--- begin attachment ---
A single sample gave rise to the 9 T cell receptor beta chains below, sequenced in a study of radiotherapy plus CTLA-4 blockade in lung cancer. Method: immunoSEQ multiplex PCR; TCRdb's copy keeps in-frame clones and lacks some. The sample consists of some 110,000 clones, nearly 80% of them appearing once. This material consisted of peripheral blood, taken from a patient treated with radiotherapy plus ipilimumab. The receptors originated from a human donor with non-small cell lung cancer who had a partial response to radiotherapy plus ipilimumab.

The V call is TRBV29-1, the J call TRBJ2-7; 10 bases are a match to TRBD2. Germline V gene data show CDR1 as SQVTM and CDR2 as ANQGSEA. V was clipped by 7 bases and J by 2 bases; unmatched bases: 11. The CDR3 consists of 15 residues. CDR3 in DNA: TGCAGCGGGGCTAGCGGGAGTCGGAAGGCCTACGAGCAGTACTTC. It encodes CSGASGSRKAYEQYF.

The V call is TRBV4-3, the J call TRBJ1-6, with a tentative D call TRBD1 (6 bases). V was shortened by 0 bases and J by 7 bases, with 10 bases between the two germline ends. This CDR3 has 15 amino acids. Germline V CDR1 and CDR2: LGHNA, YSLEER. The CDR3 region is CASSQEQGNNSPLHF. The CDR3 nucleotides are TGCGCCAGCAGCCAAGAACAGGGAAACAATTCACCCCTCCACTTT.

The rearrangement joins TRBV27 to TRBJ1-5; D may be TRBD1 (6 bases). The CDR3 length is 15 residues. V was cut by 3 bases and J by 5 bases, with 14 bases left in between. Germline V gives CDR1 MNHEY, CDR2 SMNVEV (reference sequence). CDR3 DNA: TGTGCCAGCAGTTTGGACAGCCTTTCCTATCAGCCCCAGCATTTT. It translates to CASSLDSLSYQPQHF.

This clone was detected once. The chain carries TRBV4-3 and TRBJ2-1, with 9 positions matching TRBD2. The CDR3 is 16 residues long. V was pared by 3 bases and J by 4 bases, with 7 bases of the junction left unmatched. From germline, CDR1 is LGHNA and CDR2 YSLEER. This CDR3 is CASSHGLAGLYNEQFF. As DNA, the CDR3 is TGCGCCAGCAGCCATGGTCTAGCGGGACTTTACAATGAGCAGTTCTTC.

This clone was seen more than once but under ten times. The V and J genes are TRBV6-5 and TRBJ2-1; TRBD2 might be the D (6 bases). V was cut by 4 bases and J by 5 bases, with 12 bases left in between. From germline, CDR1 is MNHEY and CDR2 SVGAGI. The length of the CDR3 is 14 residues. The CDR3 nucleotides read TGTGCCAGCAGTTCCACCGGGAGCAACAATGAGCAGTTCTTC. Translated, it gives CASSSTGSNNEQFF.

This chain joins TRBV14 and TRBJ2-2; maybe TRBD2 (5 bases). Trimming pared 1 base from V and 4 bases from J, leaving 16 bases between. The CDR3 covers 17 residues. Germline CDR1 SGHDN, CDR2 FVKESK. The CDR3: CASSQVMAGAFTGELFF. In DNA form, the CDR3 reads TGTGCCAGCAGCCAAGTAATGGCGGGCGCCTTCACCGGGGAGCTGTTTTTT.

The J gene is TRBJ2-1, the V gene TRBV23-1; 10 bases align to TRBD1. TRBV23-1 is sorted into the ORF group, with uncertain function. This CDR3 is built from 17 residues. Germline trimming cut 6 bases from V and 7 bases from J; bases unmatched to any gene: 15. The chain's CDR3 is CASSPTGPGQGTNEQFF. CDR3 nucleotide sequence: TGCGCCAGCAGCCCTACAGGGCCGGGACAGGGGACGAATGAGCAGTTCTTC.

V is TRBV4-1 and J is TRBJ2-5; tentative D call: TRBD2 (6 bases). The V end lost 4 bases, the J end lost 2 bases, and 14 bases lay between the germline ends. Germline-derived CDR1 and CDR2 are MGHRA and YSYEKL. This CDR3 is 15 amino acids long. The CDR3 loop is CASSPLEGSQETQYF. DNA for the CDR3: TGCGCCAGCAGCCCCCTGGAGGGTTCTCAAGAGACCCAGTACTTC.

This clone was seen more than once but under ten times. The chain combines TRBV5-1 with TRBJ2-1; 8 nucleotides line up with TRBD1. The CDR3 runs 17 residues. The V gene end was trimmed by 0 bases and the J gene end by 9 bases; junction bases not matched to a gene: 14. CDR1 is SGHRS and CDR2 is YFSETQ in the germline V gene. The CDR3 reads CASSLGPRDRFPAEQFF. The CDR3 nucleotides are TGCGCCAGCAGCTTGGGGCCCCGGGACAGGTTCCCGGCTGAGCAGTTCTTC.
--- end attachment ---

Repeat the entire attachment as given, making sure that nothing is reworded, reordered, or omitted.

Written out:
A single sample gave rise to the 9 T cell receptor beta chains below, sequenced in a study of radiotherapy plus CTLA-4 blockade in lung cancer. Method: immunoSEQ multiplex PCR; TCRdb's copy keeps in-frame clones and lacks some. The sample consists of some 110,000 clones, nearly 80% of them appearing once. This material consisted of peripheral blood, taken from a patient treated with radiotherapy plus ipilimumab. The receptors originated from a human donor with non-small cell lung cancer who had a partial response to radiotherapy plus ipilimumab.

The V call is TRBV29-1, the J call TRBJ2-7; 10 bases are a match to TRBD2. Germline V gene data show CDR1 as SQVTM and CDR2 as ANQGSEA. V was clipped by 7 bases and J by 2 bases; unmatched bases: 11. The CDR3 consists of 15 residues. CDR3 in DNA: TGCAGCGGGGCTAGCGGGAGTCGGAAGGCCTACGAGCAGTACTTC. It encodes CSGASGSRKAYEQYF.

The V call is TRBV4-3, the J call TRBJ1-6, with a tentative D call TRBD1 (6 bases). V was shortened by 0 bases and J by 7 bases, with 10 bases between the two germline ends. This CDR3 has 15 amino acids. Germline V CDR1 and CDR2: LGHNA, YSLEER. The CDR3 region is CASSQEQGNNSPLHF. The CDR3 nucleotides are TGCGCCAGCAGCCAAGAACAGGGAAACAATTCACCCCTCCACTTT.

The rearrangement joins TRBV27 to TRBJ1-5; D may be TRBD1 (6 bases). The CDR3 length is 15 residues. V was cut by 3 bases and J by 5 bases, with 14 bases left in between. Germline V gives CDR1 MNHEY, CDR2 SMNVEV (reference sequence). CDR3 DNA: TGTGCCAGCAGTTTGGACAGCCTTTCCTATCAGCCCCAGCATTTT. It translates to CASSLDSLSYQPQHF.

This clone was detected once. The chain carries TRBV4-3 and TRBJ2-1, with 9 positions matching TRBD2. The CDR3 is 16 residues long. V was pared by 3 bases and J by 4 bases, with 7 bases of the junction left unmatched. From germline, CDR1 is LGHNA and CDR2 YSLEER. This CDR3 is CASSHGLAGLYNEQFF. As DNA, the CDR3 is TGCGCCAGCAGCCATGGTCTAGCGGGACTTTACAATGAGCAGTTCTTC.

This clone was seen more than once but under ten times. The V and J genes are TRBV6-5 and TRBJ2-1; TRBD2 might be the D (6 bases). V was cut by 4 bases and J by 5 bases, with 12 bases left in between. From germline, CDR1 is MNHEY and CDR2 SVGAGI. The length of the CDR3 is 14 residues. The CDR3 nucleotides read TGTGCCAGCAGTTCCACCGGGAGCAACAATGAGCAGTTCTTC. Translated, it gives CASSSTGSNNEQFF.

This chain joins TRBV14 and TRBJ2-2; maybe TRBD2 (5 bases). Trimming pared 1 base from V and 4 bases from J, leaving 16 bases between. The CDR3 covers 17 residues. Germline CDR1 SGHDN, CDR2 FVKESK. The CDR3: CASSQVMAGAFTGELFF. In DNA form, the CDR3 reads TGTGCCAGCAGCCAAGTAATGGCGGGCGCCTTCACCGGGGAGCTGTTTTTT.

The J gene is TRBJ2-1, the V gene TRBV23-1; 10 bases align to TRBD1. TRBV23-1 is sorted into the ORF group, with uncertain function. This CDR3 is built from 17 residues. Germline trimming cut 6 bases from V and 7 bases from J; bases unmatched to any gene: 15. The chain's CDR3 is CASSPTGPGQGTNEQFF. CDR3 nucleotide sequence: TGCGCCAGCAGCCCTACAGGGCCGGGACAGGGGACGAATGAGCAGTTCTTC.

V is TRBV4-1 and J is TRBJ2-5; tentative D call: TRBD2 (6 bases). The V end lost 4 bases, the J end lost 2 bases, and 14 bases lay between the germline ends. Germline-derived CDR1 and CDR2 are MGHRA and YSYEKL. This CDR3 is 15 amino acids long. The CDR3 loop is CASSPLEGSQETQYF. DNA for the CDR3: TGCGCCAGCAGCCCCCTGGAGGGTTCTCAAGAGACCCAGTACTTC.

This clone was seen more than once but under ten times. The chain combines TRBV5-1 with TRBJ2-1; 8 nucleotides line up with TRBD1. The CDR3 runs 17 residues. The V gene end was trimmed by 0 bases and the J gene end by 9 bases; junction bases not matched to a gene: 14. CDR1 is SGHRS and CDR2 is YFSETQ in the germline V gene. The CDR3 reads CASSLGPRDRFPAEQFF. The CDR3 nucleotides are TGCGCCAGCAGCTTGGGGCCCCGGGACAGGTTCCCGGCTGAGCAGTTCTTC.